When is Price not Price?

Homebuyers searching in Tahoe this spring are facing the frustrating reality that price is not price.  On the contrary, the asking price of a home in today’s hot market is more like a starting point.

Once buyers get through the front door and have fallen in love with what they see, they often find themselves in competition with others who are swooning over the same property. In some cases, many others.

Tahoe Donner Real Estate

One 3-bedroom cabin in Tahoe Donner got 18 offers the first week it was on the market, and closed for cash at more than $100,000 over asking (plus a generous sum for the used furniture). It backed to open space, but it did not have a garage. And like many sales this year, it was priced more than $100,000 below where it would have appraised.

In some cases, the underpricing could be an error in calculating value in today’s rising market. In others, it’s a strategy to ensure the seller gets maximum exposure and, perhaps, a bidding war.

Strategic Underpricing: Is it Risky?

If you know, for example, that 300 buyers on any given day are looking for a cabin at Lake Tahoe under $1 million, and you’re confident the home would appraise for at least $1.2 million, you might price it out the gate at $995,000 because that’s the price at which it will reach the maximum numbers of buyers. The result is often a bidding war in which buyers need to offer more than the asking price, and are often forced to release all contingencies with their offer.

Strategic underpricing can be a boon for sellers, but the risk is that if the market were to turn, you might end up selling the home for less than it’s worth.  Your realtor has to know the market well enough to accurately predict buyer behavior.

For buyers, it can be a frustrating journey filled with dashed hopes.

“For us, I would say it feels a little defeating, and like we have to be sitting on a pile of cash to realize our dreams,” said one buyer from Marin County who has lost offers on four homes so far. 

She and her husband are the prototype Tahoe buyer: solid middle class professionals with 2 kids, 2 dogs, and an RV. They can afford something over $1 million, but not by much. And they’re not cash buyers; they’re getting a loan. 

“You can’t go through the normal process and get a loan and compete,” she said. “It’s been frustrating and upsetting.”

Fierce Competition Under $1 Million

Two-thirds of the homes that have sold in Tahoe Truckee so far this year sold at or above the asking price. And the fiercest competition was for those homes priced under $1 million.  Among those that sold for 5 percent or more over asking, the vast majority – almost 80 percent – hit the market at less than $1 million.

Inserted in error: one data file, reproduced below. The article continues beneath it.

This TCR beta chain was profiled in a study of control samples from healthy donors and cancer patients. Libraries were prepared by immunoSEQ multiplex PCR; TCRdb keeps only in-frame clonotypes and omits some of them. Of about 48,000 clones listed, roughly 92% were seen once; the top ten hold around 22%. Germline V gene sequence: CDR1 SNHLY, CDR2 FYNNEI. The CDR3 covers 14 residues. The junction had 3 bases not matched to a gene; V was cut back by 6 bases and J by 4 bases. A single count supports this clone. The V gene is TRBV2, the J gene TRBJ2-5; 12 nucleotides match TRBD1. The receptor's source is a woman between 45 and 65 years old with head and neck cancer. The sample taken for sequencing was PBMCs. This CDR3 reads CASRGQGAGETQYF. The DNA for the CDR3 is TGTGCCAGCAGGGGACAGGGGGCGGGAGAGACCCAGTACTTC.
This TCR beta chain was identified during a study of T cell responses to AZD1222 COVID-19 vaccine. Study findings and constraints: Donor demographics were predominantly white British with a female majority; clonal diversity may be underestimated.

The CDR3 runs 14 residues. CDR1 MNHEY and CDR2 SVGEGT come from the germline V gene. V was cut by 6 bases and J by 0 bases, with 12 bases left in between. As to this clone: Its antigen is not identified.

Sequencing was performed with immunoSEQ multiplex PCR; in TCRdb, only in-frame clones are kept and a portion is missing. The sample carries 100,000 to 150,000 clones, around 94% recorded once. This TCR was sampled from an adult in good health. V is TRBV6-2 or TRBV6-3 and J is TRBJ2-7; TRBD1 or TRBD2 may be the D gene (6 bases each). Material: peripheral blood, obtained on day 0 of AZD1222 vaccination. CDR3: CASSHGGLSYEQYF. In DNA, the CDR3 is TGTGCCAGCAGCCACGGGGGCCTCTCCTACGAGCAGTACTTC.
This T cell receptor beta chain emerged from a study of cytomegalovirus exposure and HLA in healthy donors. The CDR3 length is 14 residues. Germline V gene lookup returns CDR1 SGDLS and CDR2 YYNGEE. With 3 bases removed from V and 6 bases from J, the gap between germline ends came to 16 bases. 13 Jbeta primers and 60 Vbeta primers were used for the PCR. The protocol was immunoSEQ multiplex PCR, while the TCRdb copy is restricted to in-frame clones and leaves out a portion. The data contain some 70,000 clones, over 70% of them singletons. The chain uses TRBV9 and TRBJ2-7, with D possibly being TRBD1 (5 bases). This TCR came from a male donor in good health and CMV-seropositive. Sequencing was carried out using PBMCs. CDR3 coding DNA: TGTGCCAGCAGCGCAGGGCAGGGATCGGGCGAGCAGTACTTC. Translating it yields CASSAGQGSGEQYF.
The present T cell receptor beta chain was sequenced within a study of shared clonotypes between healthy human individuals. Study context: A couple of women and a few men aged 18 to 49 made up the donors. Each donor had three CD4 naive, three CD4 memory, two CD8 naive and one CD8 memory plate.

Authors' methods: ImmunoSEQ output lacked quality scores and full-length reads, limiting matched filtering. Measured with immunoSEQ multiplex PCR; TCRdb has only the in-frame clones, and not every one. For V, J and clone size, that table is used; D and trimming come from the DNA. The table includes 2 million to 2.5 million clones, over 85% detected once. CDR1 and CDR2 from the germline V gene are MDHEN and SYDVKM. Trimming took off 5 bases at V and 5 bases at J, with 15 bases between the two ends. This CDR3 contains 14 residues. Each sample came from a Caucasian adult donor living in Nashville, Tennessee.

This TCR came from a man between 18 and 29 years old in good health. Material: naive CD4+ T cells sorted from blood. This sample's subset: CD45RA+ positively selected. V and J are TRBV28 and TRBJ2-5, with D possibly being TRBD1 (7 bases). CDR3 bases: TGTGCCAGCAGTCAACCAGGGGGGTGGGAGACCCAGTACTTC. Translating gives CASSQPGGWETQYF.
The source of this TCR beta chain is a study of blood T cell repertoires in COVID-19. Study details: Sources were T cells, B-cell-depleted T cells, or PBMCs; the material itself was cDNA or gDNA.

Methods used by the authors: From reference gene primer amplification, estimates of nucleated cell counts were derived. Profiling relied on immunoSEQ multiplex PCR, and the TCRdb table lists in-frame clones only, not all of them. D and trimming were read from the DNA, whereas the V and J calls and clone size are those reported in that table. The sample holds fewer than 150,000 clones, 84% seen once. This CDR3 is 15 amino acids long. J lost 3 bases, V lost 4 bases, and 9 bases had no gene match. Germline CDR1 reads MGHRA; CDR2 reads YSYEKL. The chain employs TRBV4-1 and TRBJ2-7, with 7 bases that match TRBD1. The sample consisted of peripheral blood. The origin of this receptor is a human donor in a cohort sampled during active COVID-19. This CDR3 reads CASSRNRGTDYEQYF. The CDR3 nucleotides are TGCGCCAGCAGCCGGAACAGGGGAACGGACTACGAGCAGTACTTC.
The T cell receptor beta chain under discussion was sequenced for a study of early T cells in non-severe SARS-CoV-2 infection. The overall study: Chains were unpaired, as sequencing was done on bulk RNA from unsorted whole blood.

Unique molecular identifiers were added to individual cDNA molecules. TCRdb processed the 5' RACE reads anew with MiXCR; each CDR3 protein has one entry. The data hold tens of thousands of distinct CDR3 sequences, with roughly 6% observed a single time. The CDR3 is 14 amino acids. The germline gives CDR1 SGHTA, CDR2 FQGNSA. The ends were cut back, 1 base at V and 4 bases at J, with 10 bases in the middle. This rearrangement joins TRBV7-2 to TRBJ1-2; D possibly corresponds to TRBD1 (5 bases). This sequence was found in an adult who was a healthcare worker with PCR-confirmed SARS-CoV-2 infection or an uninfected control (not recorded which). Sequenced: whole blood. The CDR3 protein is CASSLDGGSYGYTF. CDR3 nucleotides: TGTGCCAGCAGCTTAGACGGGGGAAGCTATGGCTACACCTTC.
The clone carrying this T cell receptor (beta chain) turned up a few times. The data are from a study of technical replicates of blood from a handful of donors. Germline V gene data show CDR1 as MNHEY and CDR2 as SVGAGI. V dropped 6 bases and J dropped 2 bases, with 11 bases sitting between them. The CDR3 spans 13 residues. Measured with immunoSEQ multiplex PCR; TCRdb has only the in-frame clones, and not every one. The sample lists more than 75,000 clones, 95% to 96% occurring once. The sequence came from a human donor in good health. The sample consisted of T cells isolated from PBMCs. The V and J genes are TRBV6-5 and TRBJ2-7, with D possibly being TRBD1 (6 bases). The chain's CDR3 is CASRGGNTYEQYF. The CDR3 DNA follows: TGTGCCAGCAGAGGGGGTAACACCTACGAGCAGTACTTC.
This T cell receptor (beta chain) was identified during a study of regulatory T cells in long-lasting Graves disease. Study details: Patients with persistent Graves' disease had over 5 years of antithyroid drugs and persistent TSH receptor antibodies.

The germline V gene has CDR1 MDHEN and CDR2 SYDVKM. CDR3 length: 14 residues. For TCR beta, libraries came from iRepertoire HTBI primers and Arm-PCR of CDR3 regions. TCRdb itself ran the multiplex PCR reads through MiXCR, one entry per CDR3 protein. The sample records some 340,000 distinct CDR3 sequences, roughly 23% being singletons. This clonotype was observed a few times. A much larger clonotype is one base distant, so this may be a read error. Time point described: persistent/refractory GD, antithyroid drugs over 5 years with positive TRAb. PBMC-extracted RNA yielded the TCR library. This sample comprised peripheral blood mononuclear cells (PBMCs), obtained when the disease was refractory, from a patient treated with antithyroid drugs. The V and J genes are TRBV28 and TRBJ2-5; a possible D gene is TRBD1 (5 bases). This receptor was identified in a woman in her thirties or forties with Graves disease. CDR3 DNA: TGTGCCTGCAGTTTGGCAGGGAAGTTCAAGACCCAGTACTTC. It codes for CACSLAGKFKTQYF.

The same has been true at the ski areas, where 3 out of every 4 homes sold so far this year closed at or above the asking price. One small 2-bedroom cabin in Alpine Meadows, for example, closed for $800,000, 28 percent above asking and $733/square foot.

Alpine Meadows Homes

Money vs. Lifestyle

Many of today’s buyers know they are overpaying; they are weighing money against lifestyle, and choosing the latter.  

“I can sit on the money, or I can start living my life,” said one Bay Area buyer who managed to out-compete more than a dozen buyers for a Truckee home.

That preference is also evident in the sales data.  In Tahoe Truckee alone, more than 70 homes have sold so far this year for 5 percent or more above asking. Almost all of those were at the Lake or in Tahoe Donner, a year-round resort community that offers swimming pools, a fitness center, golf, and a beach club/marina at Donner Lake.

Today’s buyers are not just looking for a house; they are looking for a lifestyle that includes amenities or easy access to all the outdoor recreation that Lake Tahoe has to offer.

The over-asking trend has been more prevalent in some markets like Tahoe Donner than others, like Incline Village, where homes have been selling on average within 1 percent of asking this year, and just half the sales there have been at or over asking.

Thanks to the tax advantages Incline offers to those who can domicile in Nevada, and the fact that all three of its beaches are private to owners and their guests, Incline Village tends to be more expensive than the California side of the Lake. The median sales price in Incline so far this year is just under $2 million, compared to just under $1.2 million for Tahoe/Truckee (including the ski areas).

But even Luxury homes saw upward bidding in Incline Village this spring. One home on Debra Lane, which is part of a lakefront enclave with its own private HOA beach and pier, fetched $14,350,000 -- $400k over its asking price -- in just a month on the market.Incline Village Debra Ln Pier

Today’s market is challenging for buyers, but not impossible. A good broker should be able to tell you what the property might appraise for, but that’s not really what it’s worth. And escalation clauses, which allow a buyer to outbid the next best offer up to a limit, are kind of useless right now; you are likely just to get a counter back at the highest price you named.

For buyers looking to navigate today’s market, here is my advice: Consider what the home is really worth to you.  A penny more is the price at which you would walk away from the home and feel confident in your decision.

Please feel free to call or email me for advice on Buying or Selling ~ Jackie 775-391-9443

(*This article first appeared in Moonshine Ink)

Posted by Jackie Ginley on


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